No one had been very clear on when I was going home because "it is up to the doctor" but I did not see any doctors again until about 10:00 a.m. the next day. There was also some confusion as to my breakfast diet. Originally they brought me jello and beef broth "for your liquid diet" but since I'm a vegetarian, I didn't want that. And I wasn't told of any planned liquid diet so I think they had me mixed up with another room. I ordered and ate oatmeal and toast.
When it came, I hadn't realized they were going to bring just oatmeal. No cinnamon, raisins and brown sugar. They were nice and went back to the kitchen for the other things, but told me next time I ordered, to think of anything I might like with the meal besides the word it said-i.e. dressing with a salad, mustard, mayo, salt, milk for coffee, etc. and to make sure to say all of the other words on the phone. Weird.
Around 10:00 a team of doctors marched in and said that everything looked fine, and I could go home at noon. One of them told me that the rib pain was because they had to inflate my abdomen with air, stretching my ribcage. So, Ryan and William came (William's separation anxiety could be a whole other post!) and waited around with me, and around 1:00, the wheelchair escort finally arrived and we went home. On the way out, they gave me discharge papers with prescriptions for pain medicine and a note telling me not to lift anything over 10 pounds for 4 weeks.
So that is the surgery story. Moral is, if you are having lower right abdominal pain with fever (also supposed to present with nausea, I didn't have any so that threw them off initially) then go to the emergency room immediately. Don't wait because it's very serious and life-threatening if it bursts but if you catch it early, it's not a huge deal, as you can see from the above. Oh, I will never be a bikini model now but we can pretty much agree that was not going to happen before! ;)
Thursday, May 10, 2012
We drove over to the stop, parked in the large free parking lot (which was mostly empty), paid $1.50 x 2 for one-way tickets and hopped on the light rail. (They leave "every 15 minutes or more often".) Lauren's face lit up, she probably caught my excitement at mass public transit finally coming to the westside.
Inside, it was a smorgasbord of science delights, so many exhibits and bright and shiny moving objects that the kids didn't know where to focus first. It was a little bit hard running after William and when I bent down to put him back in his stroller, I thought I might have pulled a muscle. It hurt near my hip.
The kids' favorite part was the Ecosystems exhibit, where there was an aquarium with a clear tunnel in the middle that they could walk through, while fish swam overhead. Lauren also wanted to explore the gift shop but by then, but we'd promised Ryan to be home in time for lunch (note, they have a Cafe and a McDonald's) plus my hip/abdomen was hurting so much that I just wanted to urgently get home and off of my feet.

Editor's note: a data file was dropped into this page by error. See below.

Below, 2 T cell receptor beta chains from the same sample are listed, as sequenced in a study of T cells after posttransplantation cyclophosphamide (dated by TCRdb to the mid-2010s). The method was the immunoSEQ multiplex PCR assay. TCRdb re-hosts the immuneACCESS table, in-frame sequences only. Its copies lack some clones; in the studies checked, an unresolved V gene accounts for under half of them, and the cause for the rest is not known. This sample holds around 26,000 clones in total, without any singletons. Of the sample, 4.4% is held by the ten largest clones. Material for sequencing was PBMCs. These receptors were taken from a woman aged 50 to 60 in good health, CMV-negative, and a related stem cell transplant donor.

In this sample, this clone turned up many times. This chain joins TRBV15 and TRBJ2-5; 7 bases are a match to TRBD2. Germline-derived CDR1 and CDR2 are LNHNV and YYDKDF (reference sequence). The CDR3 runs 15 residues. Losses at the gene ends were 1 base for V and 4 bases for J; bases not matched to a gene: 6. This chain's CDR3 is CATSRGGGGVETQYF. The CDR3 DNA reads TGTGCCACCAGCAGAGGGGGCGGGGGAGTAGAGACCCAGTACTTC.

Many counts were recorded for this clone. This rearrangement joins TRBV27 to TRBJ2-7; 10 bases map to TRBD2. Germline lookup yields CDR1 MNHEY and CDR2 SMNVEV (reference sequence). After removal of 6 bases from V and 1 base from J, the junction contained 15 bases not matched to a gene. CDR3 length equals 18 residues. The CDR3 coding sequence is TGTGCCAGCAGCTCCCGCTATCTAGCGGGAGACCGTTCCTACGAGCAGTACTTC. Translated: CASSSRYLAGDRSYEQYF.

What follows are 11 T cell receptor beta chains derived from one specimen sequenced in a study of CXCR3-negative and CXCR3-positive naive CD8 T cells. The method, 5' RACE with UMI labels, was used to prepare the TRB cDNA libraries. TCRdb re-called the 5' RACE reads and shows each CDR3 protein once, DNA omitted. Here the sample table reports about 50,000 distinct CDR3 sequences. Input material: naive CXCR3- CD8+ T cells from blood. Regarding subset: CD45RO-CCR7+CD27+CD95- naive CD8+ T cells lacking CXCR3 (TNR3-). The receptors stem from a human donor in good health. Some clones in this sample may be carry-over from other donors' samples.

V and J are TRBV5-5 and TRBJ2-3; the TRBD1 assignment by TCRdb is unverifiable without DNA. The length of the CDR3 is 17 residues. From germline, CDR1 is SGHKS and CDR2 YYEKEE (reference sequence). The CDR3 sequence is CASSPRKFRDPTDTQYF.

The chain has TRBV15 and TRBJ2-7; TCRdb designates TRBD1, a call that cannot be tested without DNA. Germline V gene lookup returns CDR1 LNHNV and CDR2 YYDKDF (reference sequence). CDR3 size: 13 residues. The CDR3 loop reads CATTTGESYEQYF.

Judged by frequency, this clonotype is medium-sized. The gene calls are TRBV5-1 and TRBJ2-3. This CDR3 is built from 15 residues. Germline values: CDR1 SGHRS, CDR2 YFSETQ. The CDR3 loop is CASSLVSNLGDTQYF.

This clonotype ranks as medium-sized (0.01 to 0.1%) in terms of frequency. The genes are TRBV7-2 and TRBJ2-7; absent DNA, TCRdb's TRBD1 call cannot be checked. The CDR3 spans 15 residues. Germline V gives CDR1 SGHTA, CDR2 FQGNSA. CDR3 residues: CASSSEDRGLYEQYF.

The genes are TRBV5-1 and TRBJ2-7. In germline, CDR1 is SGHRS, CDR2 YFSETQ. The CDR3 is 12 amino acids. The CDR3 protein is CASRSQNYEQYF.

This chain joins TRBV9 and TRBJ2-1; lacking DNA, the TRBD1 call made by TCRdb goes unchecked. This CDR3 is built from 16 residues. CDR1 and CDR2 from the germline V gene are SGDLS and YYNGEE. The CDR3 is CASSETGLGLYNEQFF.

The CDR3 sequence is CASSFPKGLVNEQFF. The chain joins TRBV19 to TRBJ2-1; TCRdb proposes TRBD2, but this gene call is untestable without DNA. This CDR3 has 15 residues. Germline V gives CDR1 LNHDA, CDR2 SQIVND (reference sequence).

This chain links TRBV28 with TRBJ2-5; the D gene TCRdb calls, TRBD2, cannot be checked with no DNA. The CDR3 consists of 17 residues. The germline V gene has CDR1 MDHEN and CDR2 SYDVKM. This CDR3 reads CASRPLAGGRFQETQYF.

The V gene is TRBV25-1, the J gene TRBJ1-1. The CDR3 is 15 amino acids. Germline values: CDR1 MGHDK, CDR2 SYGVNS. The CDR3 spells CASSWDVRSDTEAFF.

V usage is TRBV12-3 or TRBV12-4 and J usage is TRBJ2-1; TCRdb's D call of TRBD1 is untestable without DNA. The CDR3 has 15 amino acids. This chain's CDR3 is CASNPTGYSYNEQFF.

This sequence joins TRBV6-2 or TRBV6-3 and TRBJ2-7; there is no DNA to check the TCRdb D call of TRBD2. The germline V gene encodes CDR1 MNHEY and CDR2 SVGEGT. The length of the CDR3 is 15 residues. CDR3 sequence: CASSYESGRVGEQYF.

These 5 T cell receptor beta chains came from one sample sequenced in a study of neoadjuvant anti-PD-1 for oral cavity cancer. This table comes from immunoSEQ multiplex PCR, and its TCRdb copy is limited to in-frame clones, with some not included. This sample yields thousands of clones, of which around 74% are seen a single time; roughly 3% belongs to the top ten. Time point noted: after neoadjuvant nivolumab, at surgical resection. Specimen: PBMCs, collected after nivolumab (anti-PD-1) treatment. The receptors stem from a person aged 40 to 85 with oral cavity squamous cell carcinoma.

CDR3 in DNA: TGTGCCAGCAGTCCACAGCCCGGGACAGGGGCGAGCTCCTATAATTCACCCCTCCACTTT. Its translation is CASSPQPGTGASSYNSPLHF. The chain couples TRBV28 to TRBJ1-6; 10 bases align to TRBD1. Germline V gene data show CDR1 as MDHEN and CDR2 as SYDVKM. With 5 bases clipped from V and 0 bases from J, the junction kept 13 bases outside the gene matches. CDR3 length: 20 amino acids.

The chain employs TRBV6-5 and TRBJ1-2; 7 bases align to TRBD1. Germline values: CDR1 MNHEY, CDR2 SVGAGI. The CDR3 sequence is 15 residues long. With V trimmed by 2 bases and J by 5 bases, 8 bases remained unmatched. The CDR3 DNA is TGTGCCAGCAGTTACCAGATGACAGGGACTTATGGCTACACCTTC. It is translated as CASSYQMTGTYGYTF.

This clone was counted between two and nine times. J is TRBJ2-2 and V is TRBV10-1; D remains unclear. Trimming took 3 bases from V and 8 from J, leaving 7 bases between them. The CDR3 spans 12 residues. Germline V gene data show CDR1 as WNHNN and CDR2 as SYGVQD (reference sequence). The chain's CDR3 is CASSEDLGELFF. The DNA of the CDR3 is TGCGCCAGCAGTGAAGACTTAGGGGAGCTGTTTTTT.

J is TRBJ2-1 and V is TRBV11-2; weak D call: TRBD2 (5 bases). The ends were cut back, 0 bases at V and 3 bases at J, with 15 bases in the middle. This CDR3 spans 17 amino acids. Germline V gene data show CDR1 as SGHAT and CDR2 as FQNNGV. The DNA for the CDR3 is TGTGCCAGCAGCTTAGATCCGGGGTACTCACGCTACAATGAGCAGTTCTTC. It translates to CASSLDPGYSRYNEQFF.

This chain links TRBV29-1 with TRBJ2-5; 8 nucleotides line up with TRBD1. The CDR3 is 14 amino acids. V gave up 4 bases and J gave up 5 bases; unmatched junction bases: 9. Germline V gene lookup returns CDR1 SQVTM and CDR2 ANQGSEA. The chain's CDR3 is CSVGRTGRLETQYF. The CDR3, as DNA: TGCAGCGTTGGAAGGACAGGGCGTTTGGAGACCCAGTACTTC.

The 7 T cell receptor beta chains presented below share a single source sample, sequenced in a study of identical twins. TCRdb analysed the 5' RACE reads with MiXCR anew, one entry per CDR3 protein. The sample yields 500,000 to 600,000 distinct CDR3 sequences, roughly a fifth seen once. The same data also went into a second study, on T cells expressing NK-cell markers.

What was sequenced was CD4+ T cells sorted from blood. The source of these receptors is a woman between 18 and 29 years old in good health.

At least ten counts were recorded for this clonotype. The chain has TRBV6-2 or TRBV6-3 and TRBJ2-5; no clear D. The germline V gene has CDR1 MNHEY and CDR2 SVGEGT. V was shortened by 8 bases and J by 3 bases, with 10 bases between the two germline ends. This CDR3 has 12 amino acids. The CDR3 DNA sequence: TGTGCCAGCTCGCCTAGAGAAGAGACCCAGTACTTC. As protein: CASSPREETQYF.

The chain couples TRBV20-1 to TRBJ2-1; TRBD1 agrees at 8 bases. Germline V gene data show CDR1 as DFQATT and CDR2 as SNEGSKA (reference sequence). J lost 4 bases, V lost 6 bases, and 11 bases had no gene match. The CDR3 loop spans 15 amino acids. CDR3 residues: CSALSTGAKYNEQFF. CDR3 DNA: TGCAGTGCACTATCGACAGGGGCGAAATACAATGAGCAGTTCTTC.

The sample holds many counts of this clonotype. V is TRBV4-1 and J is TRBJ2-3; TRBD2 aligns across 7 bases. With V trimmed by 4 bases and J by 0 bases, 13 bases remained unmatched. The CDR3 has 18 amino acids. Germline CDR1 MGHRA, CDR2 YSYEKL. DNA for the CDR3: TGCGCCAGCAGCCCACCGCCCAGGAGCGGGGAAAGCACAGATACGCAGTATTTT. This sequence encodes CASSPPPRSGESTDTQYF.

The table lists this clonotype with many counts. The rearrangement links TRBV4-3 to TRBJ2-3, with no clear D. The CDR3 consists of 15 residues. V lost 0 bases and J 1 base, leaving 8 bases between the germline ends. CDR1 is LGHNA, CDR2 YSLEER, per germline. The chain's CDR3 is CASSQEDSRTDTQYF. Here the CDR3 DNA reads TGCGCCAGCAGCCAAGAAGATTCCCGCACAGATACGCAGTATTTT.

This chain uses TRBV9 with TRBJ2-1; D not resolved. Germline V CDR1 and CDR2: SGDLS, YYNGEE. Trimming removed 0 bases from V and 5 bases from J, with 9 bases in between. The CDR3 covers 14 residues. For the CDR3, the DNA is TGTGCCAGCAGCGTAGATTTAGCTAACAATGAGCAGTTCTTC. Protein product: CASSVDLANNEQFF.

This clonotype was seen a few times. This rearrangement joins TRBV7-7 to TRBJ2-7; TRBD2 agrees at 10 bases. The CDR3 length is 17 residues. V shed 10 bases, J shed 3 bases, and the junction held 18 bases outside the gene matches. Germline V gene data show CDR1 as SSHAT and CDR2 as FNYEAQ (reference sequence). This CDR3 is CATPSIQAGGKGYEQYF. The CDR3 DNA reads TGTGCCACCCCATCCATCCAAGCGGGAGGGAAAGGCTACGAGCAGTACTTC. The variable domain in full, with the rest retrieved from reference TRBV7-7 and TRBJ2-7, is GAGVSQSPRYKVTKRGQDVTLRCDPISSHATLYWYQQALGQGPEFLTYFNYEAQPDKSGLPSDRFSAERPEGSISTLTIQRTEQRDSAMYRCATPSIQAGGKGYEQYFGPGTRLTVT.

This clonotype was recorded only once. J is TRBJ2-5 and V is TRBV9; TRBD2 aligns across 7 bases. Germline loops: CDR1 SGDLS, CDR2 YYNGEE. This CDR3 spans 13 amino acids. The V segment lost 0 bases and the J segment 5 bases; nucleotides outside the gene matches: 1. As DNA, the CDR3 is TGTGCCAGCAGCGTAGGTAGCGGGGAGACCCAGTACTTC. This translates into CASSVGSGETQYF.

Photo Credit: Wikimedia Commons
We left and caught a train back, drove home, and I had an agonizing 10 minutes waiting to turn right onto La Cienega into an endless stream of cars, which made the driving the longest portion of the trip.
Finally got home, went directly upstairs and into bed. I had a 99 fever. I put a heating pad on my abdomen, curled up into a fetal position and tried to rest but the pain got worse. Finally around 4:00, I asked Ryan to take me to the emergency room...
(To be continued in Part 2)
If You Go:
Light Rail Expo Line Info:
- La Cienega Station is the westernmost station that's currently open. Parking is free.
- Light Rail Tickets: $1.50 for ages 5 and up, per one-way segment (if you change lines, pay another $1.50) or $5 for an all-day pass. Credit cards are accepted.
- Schedule: Trains run every 15 minutes or more frequently
La Cienega Station
- Strollers and bikes are allowed on board
- Hours: Open daily 10-5
- Admission: FREE! (Donation suggested)
Monday, April 16, 2012
But once we did, we got assigned to the 3:00 group, were given time stickers, and we waited downstairs, where Willie tried to infiltrate the display's security system to smash some ancient pots and pans.
Once inside the exhibit, the animal sculptures made of recycled materials are fascinating!
- Tuesday–Friday, 12:00–5:00 p.m.
- Saturday–Sunday, 10:00 a.m.–5:00 p.m.
- Closed Mondays
- $7 Seniors and Full-Time Students
- $5 Children 2–12
- Free to Members and Children under 2
- Free to all on Thursdays
Sunday, March 18, 2012
- Preheat oven to 350 F
- Get out a 9 x 13 glass Pyrex pan and oil bottom and sides with approx. 1/8 cup olive oil, then sprinkle 1/3 cup breadcrumbs on bottom.
- 6 eggs
- ½ pounds frozen spinach, defrosted and pressed to remove excess water
- 1 pound of cottage cheese (can use feta, ricotta or a combination of all 3)
- ½ cup Romano/Parmesan blend
- 1/3 cup breadcrumbs (or almond meal if you are doing gluten-free)
- 1/8 cup olive oil
- 1 ¾ cups shredded extra-sharp New York cheddar (you can cheapen out and use other cheddar if your other cheese are sharp)
- ¼ teaspoon freshly ground nutmeg
- 1/8 teaspoon black pepper
I was able to see and touch the new items from the spring line, and here were my favorites:
- "Lion King" changing pad. It felt soooo soft and plush. I loved how it reminded me of Lion King yet could also fit into the decor of anyone who just liked animal prints. From Disney: "Turn baby's nursery into a sleeptime safari with the new Disney Baby The Lion King Nursery Collection. The collection furnishes parents with everything they need to outfit a nursery, including a 4-piece crib bedding set, modern canvas wall art, a musical mobile and an animal print window valance, among other wildly adorable items."
- Their new bodysuits which have 2 sets of snaps so baby can wear them longer or as Disney puts it "The only infant bodysuit with a patent-pending design that "grows" with baby, the DISNEY CUDDLY BODYSUIT™ features a second row of snaps for an inch of longer wear." Great idea! These 101 Dalmations bodysuits were especially cute.
- Lavender and Chamomile scented baby wash. I had a chance to wash my hands with it and it smelled like baby perfume, mmm! Not overpowering, but a sweet and innocent fragrance. These Winnie the Pooh Water Activated Disposable Washcloths are a great idea for clean-ups on the go, when you want a sweet smelling babe.
For more Disney Baby, visit Disneybaby.com